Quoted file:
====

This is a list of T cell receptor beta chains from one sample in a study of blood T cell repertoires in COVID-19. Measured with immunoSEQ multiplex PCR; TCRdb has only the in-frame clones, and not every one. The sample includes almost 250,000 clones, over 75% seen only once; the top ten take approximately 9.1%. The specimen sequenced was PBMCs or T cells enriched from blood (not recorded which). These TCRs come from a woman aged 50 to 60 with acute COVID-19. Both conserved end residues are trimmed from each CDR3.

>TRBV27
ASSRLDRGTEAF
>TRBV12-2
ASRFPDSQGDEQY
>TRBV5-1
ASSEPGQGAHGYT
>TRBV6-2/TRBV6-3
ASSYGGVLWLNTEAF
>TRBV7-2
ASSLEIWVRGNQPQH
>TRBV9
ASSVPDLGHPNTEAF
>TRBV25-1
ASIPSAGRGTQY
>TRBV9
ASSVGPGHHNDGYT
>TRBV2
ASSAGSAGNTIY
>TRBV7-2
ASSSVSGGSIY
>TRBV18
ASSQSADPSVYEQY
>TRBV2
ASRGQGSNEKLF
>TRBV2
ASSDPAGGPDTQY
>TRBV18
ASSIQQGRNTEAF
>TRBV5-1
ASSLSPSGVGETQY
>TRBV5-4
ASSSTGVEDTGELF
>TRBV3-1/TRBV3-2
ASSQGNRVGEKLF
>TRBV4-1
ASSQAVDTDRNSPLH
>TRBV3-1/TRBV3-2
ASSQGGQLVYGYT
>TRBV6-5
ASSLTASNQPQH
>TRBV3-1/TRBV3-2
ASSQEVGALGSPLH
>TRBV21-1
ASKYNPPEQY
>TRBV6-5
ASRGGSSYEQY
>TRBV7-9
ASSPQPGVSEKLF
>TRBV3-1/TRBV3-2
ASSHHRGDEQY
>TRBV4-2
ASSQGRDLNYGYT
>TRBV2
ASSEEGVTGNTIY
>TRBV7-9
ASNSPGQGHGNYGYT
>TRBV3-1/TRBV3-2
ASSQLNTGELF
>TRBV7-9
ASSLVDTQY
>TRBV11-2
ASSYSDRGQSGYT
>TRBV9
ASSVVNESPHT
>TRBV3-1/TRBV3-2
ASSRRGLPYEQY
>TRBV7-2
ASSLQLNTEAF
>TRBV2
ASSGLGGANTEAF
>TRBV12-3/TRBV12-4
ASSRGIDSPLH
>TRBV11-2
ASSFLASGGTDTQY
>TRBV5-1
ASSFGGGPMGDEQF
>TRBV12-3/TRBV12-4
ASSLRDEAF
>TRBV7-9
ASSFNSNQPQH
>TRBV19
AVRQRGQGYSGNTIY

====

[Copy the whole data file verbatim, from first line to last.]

This is a list of T cell receptor beta chains from one sample in a study of blood T cell repertoires in COVID-19. Measured with immunoSEQ multiplex PCR; TCRdb has only the in-frame clones, and not every one. The sample includes almost 250,000 clones, over 75% seen only once; the top ten take approximately 9.1%. The specimen sequenced was PBMCs or T cells enriched from blood (not recorded which). These TCRs come from a woman aged 50 to 60 with acute COVID-19. Both conserved end residues are trimmed from each CDR3.

>TRBV27
ASSRLDRGTEAF
>TRBV12-2
ASRFPDSQGDEQY
>TRBV5-1
ASSEPGQGAHGYT
>TRBV6-2/TRBV6-3
ASSYGGVLWLNTEAF
>TRBV7-2
ASSLEIWVRGNQPQH
>TRBV9
ASSVPDLGHPNTEAF
>TRBV25-1
ASIPSAGRGTQY
>TRBV9
ASSVGPGHHNDGYT
>TRBV2
ASSAGSAGNTIY
>TRBV7-2
ASSSVSGGSIY
>TRBV18
ASSQSADPSVYEQY
>TRBV2
ASRGQGSNEKLF
>TRBV2
ASSDPAGGPDTQY
>TRBV18
ASSIQQGRNTEAF
>TRBV5-1
ASSLSPSGVGETQY
>TRBV5-4
ASSSTGVEDTGELF
>TRBV3-1/TRBV3-2
ASSQGNRVGEKLF
>TRBV4-1
ASSQAVDTDRNSPLH
>TRBV3-1/TRBV3-2
ASSQGGQLVYGYT
>TRBV6-5
ASSLTASNQPQH
>TRBV3-1/TRBV3-2
ASSQEVGALGSPLH
>TRBV21-1
ASKYNPPEQY
>TRBV6-5
ASRGGSSYEQY
>TRBV7-9
ASSPQPGVSEKLF
>TRBV3-1/TRBV3-2
ASSHHRGDEQY
>TRBV4-2
ASSQGRDLNYGYT
>TRBV2
ASSEEGVTGNTIY
>TRBV7-9
ASNSPGQGHGNYGYT
>TRBV3-1/TRBV3-2
ASSQLNTGELF
>TRBV7-9
ASSLVDTQY
>TRBV11-2
ASSYSDRGQSGYT
>TRBV9
ASSVVNESPHT
>TRBV3-1/TRBV3-2
ASSRRGLPYEQY
>TRBV7-2
ASSLQLNTEAF
>TRBV2
ASSGLGGANTEAF
>TRBV12-3/TRBV12-4
ASSRGIDSPLH
>TRBV11-2
ASSFLASGGTDTQY
>TRBV5-1
ASSFGGGPMGDEQF
>TRBV12-3/TRBV12-4
ASSLRDEAF
>TRBV7-9
ASSFNSNQPQH
>TRBV19
AVRQRGQGYSGNTIY